Endogenizing the Cap in a Cap-and-Trade System: Assessing the Agreement on EU ETS Phase 4
Research output: Contribution to journal › Journal article › Research › peer-review
In early 2018, a reform of the world’s largest functioning greenhouse gas emissions cap-and-trade system, the EU Emissions Trading System (ETS), was formally approved. The reform changed the main principles of the system by endogenizing the emissions cap. We show that the emissions cap is now affected by the allowance demand and is therefore no longer set directly by EU policymakers. As a consequence, national policies that reduce allowance demand can now reduce long-run cumulative emissions, which is not possible in a standard cap-and-trade system. Using a newly developed dynamic model of the EU ETS, we show that policies that reduce allowance demand can have substantial effects on cumulative emissions after the reform. Model simulations also suggest that the reform reduces long-run cumulative emissions and, to a lesser extent, reduces emissions in the short run. Even so, the reform has a small short-run impact on the currently large allowance surplus.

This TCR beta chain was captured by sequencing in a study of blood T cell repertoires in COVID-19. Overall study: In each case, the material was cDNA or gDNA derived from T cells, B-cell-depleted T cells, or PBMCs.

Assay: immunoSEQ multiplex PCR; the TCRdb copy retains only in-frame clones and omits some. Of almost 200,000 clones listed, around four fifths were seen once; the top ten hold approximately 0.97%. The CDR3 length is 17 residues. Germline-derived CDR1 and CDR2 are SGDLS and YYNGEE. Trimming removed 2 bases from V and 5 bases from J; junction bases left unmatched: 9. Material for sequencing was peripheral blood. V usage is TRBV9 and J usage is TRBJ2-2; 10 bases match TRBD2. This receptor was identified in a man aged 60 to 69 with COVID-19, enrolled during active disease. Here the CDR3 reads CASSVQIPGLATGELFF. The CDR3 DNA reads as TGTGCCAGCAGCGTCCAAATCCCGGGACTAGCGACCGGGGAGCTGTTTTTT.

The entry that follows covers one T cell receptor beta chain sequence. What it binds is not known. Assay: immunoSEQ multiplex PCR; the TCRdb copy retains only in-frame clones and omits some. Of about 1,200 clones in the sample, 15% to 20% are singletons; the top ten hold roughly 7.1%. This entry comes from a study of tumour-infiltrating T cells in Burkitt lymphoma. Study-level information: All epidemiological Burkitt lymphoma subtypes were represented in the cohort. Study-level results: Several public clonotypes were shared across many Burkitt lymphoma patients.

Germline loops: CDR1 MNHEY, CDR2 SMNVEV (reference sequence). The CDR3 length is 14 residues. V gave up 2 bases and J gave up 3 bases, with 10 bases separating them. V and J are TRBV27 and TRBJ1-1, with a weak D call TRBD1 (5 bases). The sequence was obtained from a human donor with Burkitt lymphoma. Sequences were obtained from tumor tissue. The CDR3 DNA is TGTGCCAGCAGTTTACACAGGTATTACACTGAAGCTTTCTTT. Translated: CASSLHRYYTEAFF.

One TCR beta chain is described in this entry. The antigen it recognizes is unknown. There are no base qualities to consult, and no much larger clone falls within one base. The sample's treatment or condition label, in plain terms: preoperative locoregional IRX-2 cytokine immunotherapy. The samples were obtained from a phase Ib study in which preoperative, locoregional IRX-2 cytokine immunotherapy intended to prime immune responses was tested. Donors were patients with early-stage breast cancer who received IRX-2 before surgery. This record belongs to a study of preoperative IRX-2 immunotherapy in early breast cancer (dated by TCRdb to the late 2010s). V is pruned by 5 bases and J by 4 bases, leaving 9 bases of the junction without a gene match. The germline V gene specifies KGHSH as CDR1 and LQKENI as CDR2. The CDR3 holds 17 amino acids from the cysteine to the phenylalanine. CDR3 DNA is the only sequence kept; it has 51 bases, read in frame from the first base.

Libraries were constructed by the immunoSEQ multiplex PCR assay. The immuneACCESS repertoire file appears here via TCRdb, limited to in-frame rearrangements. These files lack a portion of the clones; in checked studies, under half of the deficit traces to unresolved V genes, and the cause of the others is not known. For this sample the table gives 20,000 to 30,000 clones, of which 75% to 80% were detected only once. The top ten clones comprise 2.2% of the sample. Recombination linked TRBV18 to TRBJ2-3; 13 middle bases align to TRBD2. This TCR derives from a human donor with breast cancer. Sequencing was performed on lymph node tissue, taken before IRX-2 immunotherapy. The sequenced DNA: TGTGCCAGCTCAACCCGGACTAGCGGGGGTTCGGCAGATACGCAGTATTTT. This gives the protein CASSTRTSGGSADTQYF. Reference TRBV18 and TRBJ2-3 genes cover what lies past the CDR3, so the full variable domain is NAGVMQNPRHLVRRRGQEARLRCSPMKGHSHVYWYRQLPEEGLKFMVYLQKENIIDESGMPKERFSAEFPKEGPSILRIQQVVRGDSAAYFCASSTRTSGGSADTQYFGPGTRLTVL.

|Journal||Environmental and Resource Economics|
|Publication status||Published - 2020|
- Faculty of Social Sciences